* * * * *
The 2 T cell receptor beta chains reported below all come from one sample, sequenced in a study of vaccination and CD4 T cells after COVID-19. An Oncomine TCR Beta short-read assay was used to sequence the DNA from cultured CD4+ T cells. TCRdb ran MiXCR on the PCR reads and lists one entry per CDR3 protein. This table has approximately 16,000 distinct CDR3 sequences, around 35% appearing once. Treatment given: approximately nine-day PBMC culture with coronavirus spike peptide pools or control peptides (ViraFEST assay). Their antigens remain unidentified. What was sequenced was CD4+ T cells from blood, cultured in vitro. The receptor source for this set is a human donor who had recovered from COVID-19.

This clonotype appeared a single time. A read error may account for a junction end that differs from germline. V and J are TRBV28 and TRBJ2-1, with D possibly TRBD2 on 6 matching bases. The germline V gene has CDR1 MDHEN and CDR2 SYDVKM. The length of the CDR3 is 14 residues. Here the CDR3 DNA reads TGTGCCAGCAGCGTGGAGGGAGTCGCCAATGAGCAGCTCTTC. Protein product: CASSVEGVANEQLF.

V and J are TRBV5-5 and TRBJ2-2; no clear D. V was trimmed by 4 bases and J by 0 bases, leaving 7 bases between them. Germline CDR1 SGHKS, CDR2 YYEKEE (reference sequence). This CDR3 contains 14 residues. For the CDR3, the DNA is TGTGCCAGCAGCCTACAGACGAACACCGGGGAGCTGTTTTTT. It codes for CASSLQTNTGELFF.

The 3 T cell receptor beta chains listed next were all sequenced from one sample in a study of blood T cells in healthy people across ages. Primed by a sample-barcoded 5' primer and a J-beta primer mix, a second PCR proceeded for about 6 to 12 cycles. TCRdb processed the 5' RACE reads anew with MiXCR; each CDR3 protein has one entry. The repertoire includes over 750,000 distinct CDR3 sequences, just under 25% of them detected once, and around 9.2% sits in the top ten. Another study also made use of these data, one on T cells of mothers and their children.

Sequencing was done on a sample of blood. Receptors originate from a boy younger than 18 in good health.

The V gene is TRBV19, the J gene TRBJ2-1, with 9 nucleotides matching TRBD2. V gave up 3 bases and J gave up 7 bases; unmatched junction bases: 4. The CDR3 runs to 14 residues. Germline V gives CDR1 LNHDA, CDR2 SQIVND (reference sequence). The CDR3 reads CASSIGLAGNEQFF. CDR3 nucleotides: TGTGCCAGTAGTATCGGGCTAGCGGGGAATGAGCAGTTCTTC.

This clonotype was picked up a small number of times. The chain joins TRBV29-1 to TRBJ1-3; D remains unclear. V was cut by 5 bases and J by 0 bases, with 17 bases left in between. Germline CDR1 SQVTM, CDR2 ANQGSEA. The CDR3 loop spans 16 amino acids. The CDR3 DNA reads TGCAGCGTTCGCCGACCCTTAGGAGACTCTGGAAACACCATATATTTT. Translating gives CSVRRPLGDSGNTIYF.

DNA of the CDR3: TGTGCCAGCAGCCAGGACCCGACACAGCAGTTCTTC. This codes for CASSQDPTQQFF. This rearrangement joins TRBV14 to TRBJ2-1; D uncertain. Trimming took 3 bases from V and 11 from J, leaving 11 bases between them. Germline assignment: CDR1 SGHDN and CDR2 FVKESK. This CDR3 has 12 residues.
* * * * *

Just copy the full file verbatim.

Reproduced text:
The 2 T cell receptor beta chains reported below all come from one sample, sequenced in a study of vaccination and CD4 T cells after COVID-19. An Oncomine TCR Beta short-read assay was used to sequence the DNA from cultured CD4+ T cells. TCRdb ran MiXCR on the PCR reads and lists one entry per CDR3 protein. This table has approximately 16,000 distinct CDR3 sequences, around 35% appearing once. Treatment given: approximately nine-day PBMC culture with coronavirus spike peptide pools or control peptides (ViraFEST assay). Their antigens remain unidentified. What was sequenced was CD4+ T cells from blood, cultured in vitro. The receptor source for this set is a human donor who had recovered from COVID-19.

This clonotype appeared a single time. A read error may account for a junction end that differs from germline. V and J are TRBV28 and TRBJ2-1, with D possibly TRBD2 on 6 matching bases. The germline V gene has CDR1 MDHEN and CDR2 SYDVKM. The length of the CDR3 is 14 residues. Here the CDR3 DNA reads TGTGCCAGCAGCGTGGAGGGAGTCGCCAATGAGCAGCTCTTC. Protein product: CASSVEGVANEQLF.

V and J are TRBV5-5 and TRBJ2-2; no clear D. V was trimmed by 4 bases and J by 0 bases, leaving 7 bases between them. Germline CDR1 SGHKS, CDR2 YYEKEE (reference sequence). This CDR3 contains 14 residues. For the CDR3, the DNA is TGTGCCAGCAGCCTACAGACGAACACCGGGGAGCTGTTTTTT. It codes for CASSLQTNTGELFF.

The 3 T cell receptor beta chains listed next were all sequenced from one sample in a study of blood T cells in healthy people across ages. Primed by a sample-barcoded 5' primer and a J-beta primer mix, a second PCR proceeded for about 6 to 12 cycles. TCRdb processed the 5' RACE reads anew with MiXCR; each CDR3 protein has one entry. The repertoire includes over 750,000 distinct CDR3 sequences, just under 25% of them detected once, and around 9.2% sits in the top ten. Another study also made use of these data, one on T cells of mothers and their children.

Sequencing was done on a sample of blood. Receptors originate from a boy younger than 18 in good health.

The V gene is TRBV19, the J gene TRBJ2-1, with 9 nucleotides matching TRBD2. V gave up 3 bases and J gave up 7 bases; unmatched junction bases: 4. The CDR3 runs to 14 residues. Germline V gives CDR1 LNHDA, CDR2 SQIVND (reference sequence). The CDR3 reads CASSIGLAGNEQFF. CDR3 nucleotides: TGTGCCAGTAGTATCGGGCTAGCGGGGAATGAGCAGTTCTTC.

This clonotype was picked up a small number of times. The chain joins TRBV29-1 to TRBJ1-3; D remains unclear. V was cut by 5 bases and J by 0 bases, with 17 bases left in between. Germline CDR1 SQVTM, CDR2 ANQGSEA. The CDR3 loop spans 16 amino acids. The CDR3 DNA reads TGCAGCGTTCGCCGACCCTTAGGAGACTCTGGAAACACCATATATTTT. Translating gives CSVRRPLGDSGNTIYF.

DNA of the CDR3: TGTGCCAGCAGCCAGGACCCGACACAGCAGTTCTTC. This codes for CASSQDPTQQFF. This rearrangement joins TRBV14 to TRBJ2-1; D uncertain. Trimming took 3 bases from V and 11 from J, leaving 11 bases between them. Germline assignment: CDR1 SGHDN and CDR2 FVKESK. This CDR3 has 12 residues.